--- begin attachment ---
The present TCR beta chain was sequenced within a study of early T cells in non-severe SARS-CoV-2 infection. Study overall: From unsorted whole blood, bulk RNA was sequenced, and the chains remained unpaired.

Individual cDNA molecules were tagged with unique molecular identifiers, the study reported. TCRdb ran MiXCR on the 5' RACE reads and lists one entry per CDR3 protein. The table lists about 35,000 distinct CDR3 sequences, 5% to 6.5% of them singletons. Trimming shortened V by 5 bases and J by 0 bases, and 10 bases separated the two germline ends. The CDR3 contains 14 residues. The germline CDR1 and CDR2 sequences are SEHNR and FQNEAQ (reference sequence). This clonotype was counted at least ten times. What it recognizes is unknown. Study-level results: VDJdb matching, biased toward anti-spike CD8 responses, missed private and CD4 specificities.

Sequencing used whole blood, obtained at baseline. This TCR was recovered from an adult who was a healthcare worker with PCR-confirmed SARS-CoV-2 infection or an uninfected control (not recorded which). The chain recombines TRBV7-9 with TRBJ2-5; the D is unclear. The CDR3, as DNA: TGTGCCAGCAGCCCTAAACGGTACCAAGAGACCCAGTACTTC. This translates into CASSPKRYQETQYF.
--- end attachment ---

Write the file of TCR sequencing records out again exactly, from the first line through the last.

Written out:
The present TCR beta chain was sequenced within a study of early T cells in non-severe SARS-CoV-2 infection. Study overall: From unsorted whole blood, bulk RNA was sequenced, and the chains remained unpaired.

Individual cDNA molecules were tagged with unique molecular identifiers, the study reported. TCRdb ran MiXCR on the 5' RACE reads and lists one entry per CDR3 protein. The table lists about 35,000 distinct CDR3 sequences, 5% to 6.5% of them singletons. Trimming shortened V by 5 bases and J by 0 bases, and 10 bases separated the two germline ends. The CDR3 contains 14 residues. The germline CDR1 and CDR2 sequences are SEHNR and FQNEAQ (reference sequence). This clonotype was counted at least ten times. What it recognizes is unknown. Study-level results: VDJdb matching, biased toward anti-spike CD8 responses, missed private and CD4 specificities.

Sequencing used whole blood, obtained at baseline. This TCR was recovered from an adult who was a healthcare worker with PCR-confirmed SARS-CoV-2 infection or an uninfected control (not recorded which). The chain recombines TRBV7-9 with TRBJ2-5; the D is unclear. The CDR3, as DNA: TGTGCCAGCAGCCCTAAACGGTACCAAGAGACCCAGTACTTC. This translates into CASSPKRYQETQYF.